• Case study: In April 2011, then Manchester United star Ryan Giggs was granted a temporary injunction, extended later the same month, by Mr Justice Eady to prevent details of an alleged extra-marital relationship between Giggs and former Big Brother contestant Imogen Thomas from being published in The Sun. However, the injunction did not serve its intended purpose as Giggs was identified on social media as the footballer involved, prompting widespread discussion as to how court injunctions could be enforced in relation to social media. Eady J rejected an application the following month by the publisher of The Sun to lift the injunction, but Liberal Democrat MP John Hemming then used parliamentary privilege to identify him as the footballer with the injunction (CTB v News Group Newspapers & anr [2011] EWHC 1232 (QB)). Giggs later settled his privacy claim against Ms Thomas, after she and The Sun stated, and he accepted, that she was not the source of the article. He tried to continue his claim against The Sun, but it was struck out after he failed to meet a court deadline and Mr Justice Tugendhat refused to reinstate it. In the judgment dealing with that application, Tugendhat J observed: ‘There can be few people in England and Wales who have not heard of this litigation. The initials CTB have been chanted at football matches when Mr Giggs has been playing for Manchester United. And Mr Giggs has been named in Parliament, raising questions as to the proper relationship between Parliament and the judiciary.’ (Giggs v News Group Newspapers [2012] EWHC 431 (QB)).

‘Right to be forgotten’ case study – further detail
In 2018 in the first ‘right to be forgotten’ case in the UK, two men sued Google in the High Court. Each was given anonymity in respect of the proceedings—being referred to as NT1 and NT2. Each claimed that their rights in privacy and data protection law required Google to remove from the results of searches of their names any reference to crime each had committed and jail terms they had served. Google had refused their requests to do this. Such searches could find media reports of NT1’s conviction in the 1990s for a criminal conspiracy of false accounting in property business activities, a charge he had denied; and of NT2’s convictions from more than 10 years before 2018. Both men’s convictions are ‘spent’ under the Rehabilitation of Offenders Act 1974. NT2’s convictions arose from his work in a business that was the subject of public opposition over its environmental practices. Each claimed that their rights in privacy and data protection law required Google to remove from the results of searches of their names any reference to the relevant reports of these court proceedings and of the jail term imposed in each case. The judge said that information about NT2 ‘has become out of date, irrelevant and of no sufficient legitimate interest to users of Google Search to justify its continued availability’. He added that NT2 had frankly acknowledged his guilt, and expressed genuine remorse, and there was no evidence he would reoffend. The judge, upholding NT2's claim, said he had a reasonable expectation of privacy as regards those past matters, and so his Article 8 rights were now engaged in respect of Google searches, including to protect his young family from such publicity. NT1 lost his claim—the judge said NT1 was a public figure, and although his role had changed, the information he wanted delisted was not private but was about business crime, its prosecution, and its punishment, and essentially public in character. (NT1 and NT2 v Google LLC and the Information Commissioner [2018] EWHC 799 (QB)). In December 2018, on the eve of an appeal brought by NT1, Google settled his claim. Although the right to be forgotten is not thought to have led to material being compulsorily removed from individual websites, such as newspapers’ online archives, the restriction it imposes on search engines makes the information much harder to find. Google, when requested, has voluntarily delisted search results in many instances but—using considered criteria to make such decisions—not in all.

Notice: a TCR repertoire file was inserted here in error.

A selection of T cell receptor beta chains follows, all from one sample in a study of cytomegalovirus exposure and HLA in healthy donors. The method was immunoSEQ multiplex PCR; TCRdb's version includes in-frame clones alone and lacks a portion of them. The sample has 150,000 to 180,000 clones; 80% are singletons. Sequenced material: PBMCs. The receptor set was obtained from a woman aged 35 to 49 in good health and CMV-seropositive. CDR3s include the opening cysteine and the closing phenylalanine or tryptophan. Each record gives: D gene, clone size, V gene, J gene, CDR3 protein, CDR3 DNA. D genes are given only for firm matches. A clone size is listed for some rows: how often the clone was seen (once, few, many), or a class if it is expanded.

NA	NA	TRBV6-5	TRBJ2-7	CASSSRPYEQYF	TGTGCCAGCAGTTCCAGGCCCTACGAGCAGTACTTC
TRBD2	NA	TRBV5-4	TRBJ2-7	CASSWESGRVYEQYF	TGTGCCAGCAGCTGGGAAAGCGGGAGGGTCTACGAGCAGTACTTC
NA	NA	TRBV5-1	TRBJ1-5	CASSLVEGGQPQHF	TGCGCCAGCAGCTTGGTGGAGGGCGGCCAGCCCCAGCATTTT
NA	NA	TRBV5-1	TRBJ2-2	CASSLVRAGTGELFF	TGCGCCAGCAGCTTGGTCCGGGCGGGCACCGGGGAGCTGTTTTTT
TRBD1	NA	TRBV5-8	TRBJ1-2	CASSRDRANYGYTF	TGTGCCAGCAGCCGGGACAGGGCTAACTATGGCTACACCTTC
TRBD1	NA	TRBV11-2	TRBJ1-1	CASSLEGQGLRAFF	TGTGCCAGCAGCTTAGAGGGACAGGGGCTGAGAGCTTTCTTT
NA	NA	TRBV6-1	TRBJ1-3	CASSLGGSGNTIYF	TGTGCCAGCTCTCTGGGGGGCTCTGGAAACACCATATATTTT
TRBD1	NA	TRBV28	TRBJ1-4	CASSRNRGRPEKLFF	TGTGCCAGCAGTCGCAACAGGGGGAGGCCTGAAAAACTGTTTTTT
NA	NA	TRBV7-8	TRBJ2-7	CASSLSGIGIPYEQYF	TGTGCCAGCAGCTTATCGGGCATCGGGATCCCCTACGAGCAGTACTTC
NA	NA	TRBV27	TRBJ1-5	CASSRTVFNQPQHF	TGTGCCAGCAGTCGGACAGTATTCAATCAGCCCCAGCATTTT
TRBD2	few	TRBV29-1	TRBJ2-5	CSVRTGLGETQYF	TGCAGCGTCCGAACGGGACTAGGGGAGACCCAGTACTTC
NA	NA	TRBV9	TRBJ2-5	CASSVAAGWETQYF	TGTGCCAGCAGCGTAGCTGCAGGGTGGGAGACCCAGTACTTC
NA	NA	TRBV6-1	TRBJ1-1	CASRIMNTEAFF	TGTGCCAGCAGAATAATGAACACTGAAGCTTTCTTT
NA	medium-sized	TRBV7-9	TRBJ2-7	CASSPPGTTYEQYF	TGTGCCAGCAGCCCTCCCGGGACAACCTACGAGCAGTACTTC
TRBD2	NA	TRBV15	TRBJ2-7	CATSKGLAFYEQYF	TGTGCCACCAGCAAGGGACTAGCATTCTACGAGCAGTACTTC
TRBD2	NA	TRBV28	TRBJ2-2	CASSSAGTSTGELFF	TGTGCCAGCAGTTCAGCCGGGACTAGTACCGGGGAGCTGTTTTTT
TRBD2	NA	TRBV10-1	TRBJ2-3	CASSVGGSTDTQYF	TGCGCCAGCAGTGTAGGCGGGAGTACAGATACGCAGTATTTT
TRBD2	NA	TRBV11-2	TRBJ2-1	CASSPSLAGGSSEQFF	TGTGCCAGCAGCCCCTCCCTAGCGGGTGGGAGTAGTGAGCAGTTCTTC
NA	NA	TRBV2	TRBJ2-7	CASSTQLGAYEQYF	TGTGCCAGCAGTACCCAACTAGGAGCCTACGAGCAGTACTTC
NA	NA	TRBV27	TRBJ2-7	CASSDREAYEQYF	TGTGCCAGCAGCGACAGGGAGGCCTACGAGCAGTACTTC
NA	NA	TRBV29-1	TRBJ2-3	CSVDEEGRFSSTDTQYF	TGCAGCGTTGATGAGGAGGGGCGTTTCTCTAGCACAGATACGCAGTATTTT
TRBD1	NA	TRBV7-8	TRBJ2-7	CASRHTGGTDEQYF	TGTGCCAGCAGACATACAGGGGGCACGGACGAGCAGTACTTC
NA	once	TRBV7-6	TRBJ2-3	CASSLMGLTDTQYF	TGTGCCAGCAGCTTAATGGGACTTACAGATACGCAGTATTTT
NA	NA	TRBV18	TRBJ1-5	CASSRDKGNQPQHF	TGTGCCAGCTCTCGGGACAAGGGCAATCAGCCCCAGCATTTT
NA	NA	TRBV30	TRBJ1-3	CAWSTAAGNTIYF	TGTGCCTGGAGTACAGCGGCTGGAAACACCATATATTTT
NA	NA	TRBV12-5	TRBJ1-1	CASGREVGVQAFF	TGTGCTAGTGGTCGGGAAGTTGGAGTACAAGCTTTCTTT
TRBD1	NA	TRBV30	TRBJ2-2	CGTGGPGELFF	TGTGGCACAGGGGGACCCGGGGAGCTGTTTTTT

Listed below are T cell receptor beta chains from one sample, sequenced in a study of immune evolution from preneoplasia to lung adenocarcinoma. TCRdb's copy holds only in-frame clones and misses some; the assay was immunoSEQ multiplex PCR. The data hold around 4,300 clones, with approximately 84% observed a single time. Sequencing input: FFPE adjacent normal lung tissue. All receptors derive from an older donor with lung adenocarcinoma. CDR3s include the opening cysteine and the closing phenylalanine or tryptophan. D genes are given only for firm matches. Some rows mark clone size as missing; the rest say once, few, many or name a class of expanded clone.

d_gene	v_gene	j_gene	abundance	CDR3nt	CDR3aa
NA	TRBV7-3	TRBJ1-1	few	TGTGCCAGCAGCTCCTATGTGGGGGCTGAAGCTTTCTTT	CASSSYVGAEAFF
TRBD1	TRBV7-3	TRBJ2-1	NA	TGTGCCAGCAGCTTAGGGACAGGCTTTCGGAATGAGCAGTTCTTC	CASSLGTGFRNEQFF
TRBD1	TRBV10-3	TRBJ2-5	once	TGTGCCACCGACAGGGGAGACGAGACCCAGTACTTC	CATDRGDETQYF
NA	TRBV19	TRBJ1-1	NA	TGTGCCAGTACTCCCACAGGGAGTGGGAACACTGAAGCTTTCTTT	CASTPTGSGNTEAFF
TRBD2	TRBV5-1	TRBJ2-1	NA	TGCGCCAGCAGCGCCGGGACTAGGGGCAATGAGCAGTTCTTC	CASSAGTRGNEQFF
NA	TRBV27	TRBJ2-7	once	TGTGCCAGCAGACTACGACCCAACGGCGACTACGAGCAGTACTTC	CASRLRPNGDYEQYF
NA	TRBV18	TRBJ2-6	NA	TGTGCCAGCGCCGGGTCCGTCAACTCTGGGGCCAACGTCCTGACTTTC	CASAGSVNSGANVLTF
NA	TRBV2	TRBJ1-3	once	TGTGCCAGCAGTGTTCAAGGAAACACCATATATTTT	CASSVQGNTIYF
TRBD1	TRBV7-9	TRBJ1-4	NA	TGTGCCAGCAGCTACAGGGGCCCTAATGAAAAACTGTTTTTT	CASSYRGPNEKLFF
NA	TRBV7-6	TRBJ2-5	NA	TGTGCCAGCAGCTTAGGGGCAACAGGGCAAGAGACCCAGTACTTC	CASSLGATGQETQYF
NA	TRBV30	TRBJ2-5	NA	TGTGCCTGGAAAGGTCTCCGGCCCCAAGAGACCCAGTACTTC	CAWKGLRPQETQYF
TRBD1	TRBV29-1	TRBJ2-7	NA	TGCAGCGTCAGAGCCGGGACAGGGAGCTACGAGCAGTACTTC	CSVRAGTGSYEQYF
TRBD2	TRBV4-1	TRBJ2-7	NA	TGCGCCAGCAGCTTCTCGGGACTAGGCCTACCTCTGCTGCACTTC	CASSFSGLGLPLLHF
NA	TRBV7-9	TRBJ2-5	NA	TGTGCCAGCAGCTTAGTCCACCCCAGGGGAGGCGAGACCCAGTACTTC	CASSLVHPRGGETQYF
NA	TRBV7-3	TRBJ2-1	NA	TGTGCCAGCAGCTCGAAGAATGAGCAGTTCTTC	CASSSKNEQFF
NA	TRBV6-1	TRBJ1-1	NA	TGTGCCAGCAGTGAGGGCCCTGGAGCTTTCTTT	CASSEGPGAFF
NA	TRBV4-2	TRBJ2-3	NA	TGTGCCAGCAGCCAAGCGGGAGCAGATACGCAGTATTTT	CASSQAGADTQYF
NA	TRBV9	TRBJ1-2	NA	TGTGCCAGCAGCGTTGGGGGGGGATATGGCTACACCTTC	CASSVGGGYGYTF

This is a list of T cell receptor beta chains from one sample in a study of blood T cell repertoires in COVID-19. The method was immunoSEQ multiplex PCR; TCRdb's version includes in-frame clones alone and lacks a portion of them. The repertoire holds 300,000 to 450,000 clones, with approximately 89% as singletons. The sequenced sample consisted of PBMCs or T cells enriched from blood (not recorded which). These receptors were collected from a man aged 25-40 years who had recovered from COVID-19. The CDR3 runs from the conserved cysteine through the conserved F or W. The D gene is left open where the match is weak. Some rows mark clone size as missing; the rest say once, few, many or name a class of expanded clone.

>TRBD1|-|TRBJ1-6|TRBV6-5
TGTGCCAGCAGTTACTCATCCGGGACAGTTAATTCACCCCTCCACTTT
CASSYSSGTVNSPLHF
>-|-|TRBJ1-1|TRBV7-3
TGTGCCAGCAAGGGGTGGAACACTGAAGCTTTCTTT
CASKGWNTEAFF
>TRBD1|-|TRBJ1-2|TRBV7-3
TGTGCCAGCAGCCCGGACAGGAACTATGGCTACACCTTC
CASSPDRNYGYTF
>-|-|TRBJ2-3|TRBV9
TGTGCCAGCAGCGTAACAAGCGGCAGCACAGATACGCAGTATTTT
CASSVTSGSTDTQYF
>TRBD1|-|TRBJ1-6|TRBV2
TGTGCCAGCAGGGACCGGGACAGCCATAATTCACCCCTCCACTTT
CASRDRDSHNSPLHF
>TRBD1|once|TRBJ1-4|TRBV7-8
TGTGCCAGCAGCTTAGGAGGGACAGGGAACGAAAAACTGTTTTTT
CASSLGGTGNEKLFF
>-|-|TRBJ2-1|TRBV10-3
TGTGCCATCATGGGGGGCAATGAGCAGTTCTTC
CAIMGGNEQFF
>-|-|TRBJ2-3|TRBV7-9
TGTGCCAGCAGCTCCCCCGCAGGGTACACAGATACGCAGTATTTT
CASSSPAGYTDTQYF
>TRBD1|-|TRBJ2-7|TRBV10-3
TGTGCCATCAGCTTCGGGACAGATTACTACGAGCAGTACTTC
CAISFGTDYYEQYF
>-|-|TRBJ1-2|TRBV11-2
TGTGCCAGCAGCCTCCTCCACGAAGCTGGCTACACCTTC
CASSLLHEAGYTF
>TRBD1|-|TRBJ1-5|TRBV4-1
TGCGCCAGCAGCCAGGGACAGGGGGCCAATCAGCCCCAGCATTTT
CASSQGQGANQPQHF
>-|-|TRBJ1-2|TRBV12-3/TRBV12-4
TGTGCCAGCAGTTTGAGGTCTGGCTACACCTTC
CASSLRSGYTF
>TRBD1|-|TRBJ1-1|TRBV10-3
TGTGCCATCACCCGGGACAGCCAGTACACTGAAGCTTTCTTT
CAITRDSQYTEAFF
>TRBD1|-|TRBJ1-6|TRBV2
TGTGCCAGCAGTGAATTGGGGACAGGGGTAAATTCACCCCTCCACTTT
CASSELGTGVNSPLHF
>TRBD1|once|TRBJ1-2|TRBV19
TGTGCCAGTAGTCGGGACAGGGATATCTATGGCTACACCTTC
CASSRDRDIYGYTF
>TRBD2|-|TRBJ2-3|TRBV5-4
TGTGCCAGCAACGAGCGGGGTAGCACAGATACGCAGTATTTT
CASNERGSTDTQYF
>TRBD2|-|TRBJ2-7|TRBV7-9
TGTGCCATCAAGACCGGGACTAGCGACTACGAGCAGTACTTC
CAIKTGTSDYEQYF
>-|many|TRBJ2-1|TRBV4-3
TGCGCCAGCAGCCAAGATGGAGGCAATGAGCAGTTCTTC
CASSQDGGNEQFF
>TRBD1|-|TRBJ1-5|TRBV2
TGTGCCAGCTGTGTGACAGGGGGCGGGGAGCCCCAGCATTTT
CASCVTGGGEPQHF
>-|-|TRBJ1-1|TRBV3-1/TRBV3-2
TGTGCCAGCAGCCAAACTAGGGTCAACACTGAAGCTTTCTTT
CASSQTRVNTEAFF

The ‘right to be forgotten’ established in this case has since been superseded by a ‘right to erasure’ available in the General Data Protection Regulations (GDPR) – See McNae’s ch.28 for more on Data Protection rules.

Useful Websites
Report by Lord Neuberger on super injunctions

Back to top